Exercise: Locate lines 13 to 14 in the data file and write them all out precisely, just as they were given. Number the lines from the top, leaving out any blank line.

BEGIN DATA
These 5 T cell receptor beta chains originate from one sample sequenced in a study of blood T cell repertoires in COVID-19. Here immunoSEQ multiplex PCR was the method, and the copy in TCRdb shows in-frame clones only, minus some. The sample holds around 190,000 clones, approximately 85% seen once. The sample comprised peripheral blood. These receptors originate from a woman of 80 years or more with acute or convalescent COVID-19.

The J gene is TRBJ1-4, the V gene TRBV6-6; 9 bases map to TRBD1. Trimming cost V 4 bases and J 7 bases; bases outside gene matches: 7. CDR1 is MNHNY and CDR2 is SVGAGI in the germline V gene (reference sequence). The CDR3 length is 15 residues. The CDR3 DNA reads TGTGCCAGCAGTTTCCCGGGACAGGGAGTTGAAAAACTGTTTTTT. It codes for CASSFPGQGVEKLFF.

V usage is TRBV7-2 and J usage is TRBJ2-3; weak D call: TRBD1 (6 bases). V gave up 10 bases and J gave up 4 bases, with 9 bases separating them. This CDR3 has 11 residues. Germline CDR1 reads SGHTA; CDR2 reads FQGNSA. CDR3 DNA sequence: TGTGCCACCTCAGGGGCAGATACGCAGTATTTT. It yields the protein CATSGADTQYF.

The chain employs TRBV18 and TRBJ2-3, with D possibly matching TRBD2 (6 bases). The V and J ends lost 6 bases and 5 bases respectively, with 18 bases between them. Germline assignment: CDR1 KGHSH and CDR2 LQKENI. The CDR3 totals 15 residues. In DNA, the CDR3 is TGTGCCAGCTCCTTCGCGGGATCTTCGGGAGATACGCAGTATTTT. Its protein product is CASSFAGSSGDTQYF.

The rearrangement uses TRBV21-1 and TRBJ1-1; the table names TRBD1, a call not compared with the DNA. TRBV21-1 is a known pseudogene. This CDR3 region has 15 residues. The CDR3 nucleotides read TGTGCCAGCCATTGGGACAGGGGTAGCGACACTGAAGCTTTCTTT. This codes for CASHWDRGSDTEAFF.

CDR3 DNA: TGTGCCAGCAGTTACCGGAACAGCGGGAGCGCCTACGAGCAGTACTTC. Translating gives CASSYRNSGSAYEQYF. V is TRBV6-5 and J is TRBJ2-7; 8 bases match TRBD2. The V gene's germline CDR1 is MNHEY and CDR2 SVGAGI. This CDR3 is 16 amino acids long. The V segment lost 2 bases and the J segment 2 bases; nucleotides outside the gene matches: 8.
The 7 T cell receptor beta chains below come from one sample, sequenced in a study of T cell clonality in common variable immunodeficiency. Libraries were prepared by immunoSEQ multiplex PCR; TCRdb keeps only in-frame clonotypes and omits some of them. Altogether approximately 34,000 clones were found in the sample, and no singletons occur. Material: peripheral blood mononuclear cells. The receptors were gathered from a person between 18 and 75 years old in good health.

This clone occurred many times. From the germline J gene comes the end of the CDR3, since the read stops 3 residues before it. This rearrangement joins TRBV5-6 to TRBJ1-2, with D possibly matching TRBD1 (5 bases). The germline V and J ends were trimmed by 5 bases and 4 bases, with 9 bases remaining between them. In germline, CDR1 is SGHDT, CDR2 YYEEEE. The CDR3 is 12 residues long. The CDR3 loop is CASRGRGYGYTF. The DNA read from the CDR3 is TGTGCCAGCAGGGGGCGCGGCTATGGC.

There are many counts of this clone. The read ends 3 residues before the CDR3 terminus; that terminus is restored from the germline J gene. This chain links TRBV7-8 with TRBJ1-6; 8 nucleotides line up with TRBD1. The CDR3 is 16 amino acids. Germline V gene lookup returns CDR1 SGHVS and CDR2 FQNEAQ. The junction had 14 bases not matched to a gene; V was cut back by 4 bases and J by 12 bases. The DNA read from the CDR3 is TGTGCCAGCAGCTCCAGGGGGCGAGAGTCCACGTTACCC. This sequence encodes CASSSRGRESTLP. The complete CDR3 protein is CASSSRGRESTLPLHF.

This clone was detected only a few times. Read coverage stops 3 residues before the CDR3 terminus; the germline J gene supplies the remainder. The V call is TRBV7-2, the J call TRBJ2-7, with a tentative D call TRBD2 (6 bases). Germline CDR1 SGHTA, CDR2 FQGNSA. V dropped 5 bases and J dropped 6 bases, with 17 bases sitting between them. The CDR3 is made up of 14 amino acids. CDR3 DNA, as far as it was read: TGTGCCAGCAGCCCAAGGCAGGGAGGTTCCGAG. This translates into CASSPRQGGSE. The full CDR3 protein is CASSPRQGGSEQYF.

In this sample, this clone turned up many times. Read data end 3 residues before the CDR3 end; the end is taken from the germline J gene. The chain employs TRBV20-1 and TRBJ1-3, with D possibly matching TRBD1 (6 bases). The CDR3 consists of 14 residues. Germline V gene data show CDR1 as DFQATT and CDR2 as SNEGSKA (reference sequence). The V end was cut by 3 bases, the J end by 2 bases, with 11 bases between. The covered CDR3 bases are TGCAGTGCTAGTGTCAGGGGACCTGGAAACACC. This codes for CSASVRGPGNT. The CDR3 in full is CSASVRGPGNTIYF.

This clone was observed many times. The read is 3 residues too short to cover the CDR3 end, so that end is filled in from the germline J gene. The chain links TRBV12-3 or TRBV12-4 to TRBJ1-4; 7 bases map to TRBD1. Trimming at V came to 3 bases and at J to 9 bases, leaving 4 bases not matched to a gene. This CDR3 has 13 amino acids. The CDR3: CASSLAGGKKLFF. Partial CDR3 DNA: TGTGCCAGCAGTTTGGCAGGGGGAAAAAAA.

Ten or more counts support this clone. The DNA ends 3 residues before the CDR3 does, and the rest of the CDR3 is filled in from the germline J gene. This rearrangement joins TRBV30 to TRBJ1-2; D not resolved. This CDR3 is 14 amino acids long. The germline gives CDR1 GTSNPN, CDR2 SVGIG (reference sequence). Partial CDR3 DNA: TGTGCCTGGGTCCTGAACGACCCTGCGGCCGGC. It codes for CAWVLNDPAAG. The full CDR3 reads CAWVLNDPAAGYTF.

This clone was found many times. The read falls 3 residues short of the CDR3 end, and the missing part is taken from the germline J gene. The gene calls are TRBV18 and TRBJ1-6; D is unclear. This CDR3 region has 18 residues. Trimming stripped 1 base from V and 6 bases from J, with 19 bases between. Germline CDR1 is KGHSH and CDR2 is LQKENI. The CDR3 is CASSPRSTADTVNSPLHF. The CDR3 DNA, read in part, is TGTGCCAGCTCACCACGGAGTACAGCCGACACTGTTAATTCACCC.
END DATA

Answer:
Ten or more counts support this clone. The DNA ends 3 residues before the CDR3 does, and the rest of the CDR3 is filled in from the germline J gene. This rearrangement joins TRBV30 to TRBJ1-2; D not resolved. This CDR3 is 14 amino acids long. The germline gives CDR1 GTSNPN, CDR2 SVGIG (reference sequence). Partial CDR3 DNA: TGTGCCTGGGTCCTGAACGACCCTGCGGCCGGC. It codes for CAWVLNDPAAG. The full CDR3 reads CAWVLNDPAAGYTF.

This clone was found many times. The read falls 3 residues short of the CDR3 end, and the missing part is taken from the germline J gene. The gene calls are TRBV18 and TRBJ1-6; D is unclear. This CDR3 region has 18 residues. Trimming stripped 1 base from V and 6 bases from J, with 19 bases between. Germline CDR1 is KGHSH and CDR2 is LQKENI. The CDR3 is CASSPRSTADTVNSPLHF. The CDR3 DNA, read in part, is TGTGCCAGCTCACCACGGAGTACAGCCGACACTGTTAATTCACCC.